30 November 2017 | Soldiers Point Marina
28 November 2017 | Soldiers Point Marina
18 November 2017 | 32 07.89'S:153 14.90'E, Noumea, New Caledonia - Nelson Bay, Australia
17 November 2017 | 30 49'S:154 26'E, Noumea, New Caledonia - Nelson Bay, Australia
16 November 2017 | 27 34'S:158 09'E, Noumea, New Caledonia - Nelson Bay, Australia
14 November 2017 | 25 26.8'S:160 47.14'E, Noumea, New Caledonia - Nelson Bay, Australia
14 November 2017 | 25 26.8'S:160 47.14'E, Noumea, New Caledonia - Nelson Bay, Australia
14 November 2017 | 23 43'S:163 38.17'E, Noumea, New Caledonia - Nelson Bay, Australia
28 September 2017 | 21 26.723'S:167 03.048'E, Port Vila, Vanuatu - Noumea, New Caledonia
27 September 2017 | 21 26.723'S:167 03.048'E, Port Vila, Vanuatu - Noumea, New Caledonia
16 September 2017 | 17 44.33'S:168 18.61'E, Vuda, Fiji to Port Vila, Vanuatu
14 September 2017 | 17 45.44'S: 172 16.255'E, Vuda, Fiji to Port Vila, Vanuatu
09 September 2017 | 17 46.275'S:177 11.271'E, Suva to Musket Cove, Fiji
04 September 2017 | 18 07.387'S:178 25.305'E, Apia, Samoa to Suva, Fiji
31 August 2017 | 16 23'S:178 16'W, Apia, Samoa to Suva, Fiji
30 August 2017 | 15 11'S:175 22'W, Apia, Samoa to Suva, Fiji
22 August 2017 | 13 49.73'S:171 45.79'W, Hawaii to Samoa
21 August 2017 | 12 57.81'S:171 28.8'W, Hawaii to Samoa
20 August 2017 | 09 23.35'S:170 16.44'W, Hawaii to Samoa
19 August 2017 | 06 16.17'S:169 04.09'W, Hawaii to Samoa

Zephyr at Rest

30 November 2017 | Soldiers Point Marina
Just to make sure that my boat partner Michael knows that Zephyr is safely waiting to come back to Europe next year, we have found a marina that gives you camera access to the boat at any time.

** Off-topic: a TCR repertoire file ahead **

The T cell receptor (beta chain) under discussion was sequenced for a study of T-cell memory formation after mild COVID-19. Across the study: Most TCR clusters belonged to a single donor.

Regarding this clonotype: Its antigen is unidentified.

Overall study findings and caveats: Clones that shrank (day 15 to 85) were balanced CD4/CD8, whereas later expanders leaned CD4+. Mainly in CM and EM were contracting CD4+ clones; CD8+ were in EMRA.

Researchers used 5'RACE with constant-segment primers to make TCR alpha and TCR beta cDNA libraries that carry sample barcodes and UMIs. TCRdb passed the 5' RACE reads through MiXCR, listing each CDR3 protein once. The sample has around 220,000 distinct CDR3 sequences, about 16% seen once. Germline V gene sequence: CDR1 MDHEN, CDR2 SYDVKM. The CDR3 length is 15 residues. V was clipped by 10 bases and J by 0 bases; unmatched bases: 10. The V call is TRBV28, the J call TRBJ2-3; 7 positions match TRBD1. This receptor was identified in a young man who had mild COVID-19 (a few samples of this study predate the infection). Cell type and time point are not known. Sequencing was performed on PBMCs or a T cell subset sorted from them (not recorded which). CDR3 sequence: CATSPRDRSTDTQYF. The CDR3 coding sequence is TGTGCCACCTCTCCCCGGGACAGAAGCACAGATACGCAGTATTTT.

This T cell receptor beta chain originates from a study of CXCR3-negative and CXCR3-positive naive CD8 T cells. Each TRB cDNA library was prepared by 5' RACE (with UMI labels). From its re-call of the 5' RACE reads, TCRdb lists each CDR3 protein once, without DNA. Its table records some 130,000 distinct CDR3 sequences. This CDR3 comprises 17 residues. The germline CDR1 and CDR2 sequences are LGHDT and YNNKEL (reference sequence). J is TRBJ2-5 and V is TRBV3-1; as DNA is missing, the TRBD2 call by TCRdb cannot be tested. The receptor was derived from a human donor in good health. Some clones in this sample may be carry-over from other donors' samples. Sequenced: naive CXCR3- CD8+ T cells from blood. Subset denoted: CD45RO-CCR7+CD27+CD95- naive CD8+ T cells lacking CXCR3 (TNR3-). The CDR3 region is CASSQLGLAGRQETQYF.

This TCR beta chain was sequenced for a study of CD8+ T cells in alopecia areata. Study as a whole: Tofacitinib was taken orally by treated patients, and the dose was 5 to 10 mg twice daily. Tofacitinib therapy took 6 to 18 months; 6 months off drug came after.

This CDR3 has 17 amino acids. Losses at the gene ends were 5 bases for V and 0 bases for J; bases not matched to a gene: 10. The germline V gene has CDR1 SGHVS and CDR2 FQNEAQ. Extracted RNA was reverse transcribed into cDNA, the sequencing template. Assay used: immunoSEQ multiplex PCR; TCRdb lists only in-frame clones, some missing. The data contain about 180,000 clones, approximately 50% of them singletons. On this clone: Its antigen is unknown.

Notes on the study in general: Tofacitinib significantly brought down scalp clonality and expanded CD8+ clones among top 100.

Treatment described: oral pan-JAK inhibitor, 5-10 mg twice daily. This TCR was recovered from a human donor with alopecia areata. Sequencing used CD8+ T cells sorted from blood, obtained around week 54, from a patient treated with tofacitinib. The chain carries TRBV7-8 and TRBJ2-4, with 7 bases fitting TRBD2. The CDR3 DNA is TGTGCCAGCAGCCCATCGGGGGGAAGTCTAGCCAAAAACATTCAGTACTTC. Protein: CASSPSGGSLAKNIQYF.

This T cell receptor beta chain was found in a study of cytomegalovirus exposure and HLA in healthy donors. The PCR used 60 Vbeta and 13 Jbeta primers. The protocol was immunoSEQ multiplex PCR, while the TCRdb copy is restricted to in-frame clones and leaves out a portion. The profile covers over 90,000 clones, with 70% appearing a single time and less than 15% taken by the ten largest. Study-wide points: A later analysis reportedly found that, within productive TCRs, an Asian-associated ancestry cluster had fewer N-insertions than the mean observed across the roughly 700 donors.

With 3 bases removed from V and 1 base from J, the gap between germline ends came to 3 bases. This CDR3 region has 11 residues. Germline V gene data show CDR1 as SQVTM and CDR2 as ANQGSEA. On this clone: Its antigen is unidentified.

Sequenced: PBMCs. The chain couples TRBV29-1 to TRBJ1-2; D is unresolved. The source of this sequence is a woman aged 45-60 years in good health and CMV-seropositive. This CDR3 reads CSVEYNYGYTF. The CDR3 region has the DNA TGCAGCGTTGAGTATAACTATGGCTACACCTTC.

The images are a bit grainy so here is our sign off pic.
2017 was an amazing year!

Safely tucked up

28 November 2017 | Soldiers Point Marina
Zephyr is now safely tucked up on her pontoon at Soldier’s Point, at the end of her, and Micky’s amazing odyssey; having completed a magical passage from New Caledonia to Newcastle NSW, in six days and nigh-on perfect conditions- favourable winds, kind seas and almost unbroken sunshine. The only threatening weather was dodged by the skipper in masterly fashion (see previous entry).

We tied up to the (somewhat elusive) customs buoy in the approach to Newcastle on the afternoon of Sunday 19th, before entering the marina to await the attentions of Border Security and Bio control. The former arrived in the shape of four serious uniformed officers, with an impressive array of detection devices (none of them canine). The previous week’s bust of an incoming yacht concealing 700 kilos of cocaine, in which this Border team had been involved, meant that they were on high alert and taking things pretty seriously. Fortunately the obvious moral rectitude of Zephyr’s crew shone through; so we were spared any, ahem, intrusive personal attention; although the boat, and our paperwork, got a pretty thorough going-over. Next came the Bio man, who removed various items from the stores in a yellow bag, and relieved the skipper of a hefty sum of money (including Sunday overtime) for doing so. Alison then made a dash for her flight home, while Micky Bruce and Jim went into town for an excellent Brazilian dinner (good training for the latter before his son’s wedding in Brazil next year).

The following day we motored up the coast to Soldier’s Point and berthed in the (very well-appointed) marina, where Zephyr will spend the next few months. Micky’s nephew Pete, on his gap year, came up from Sydney for a couple of days; during which we had a lovely sail off the coast, and an afternoon spent moored in a nearby bay where we swam, sunbathed, had yet another delicious lunch, watched dolphins and, and generally mused on the very satisfactory nature of our current situation…..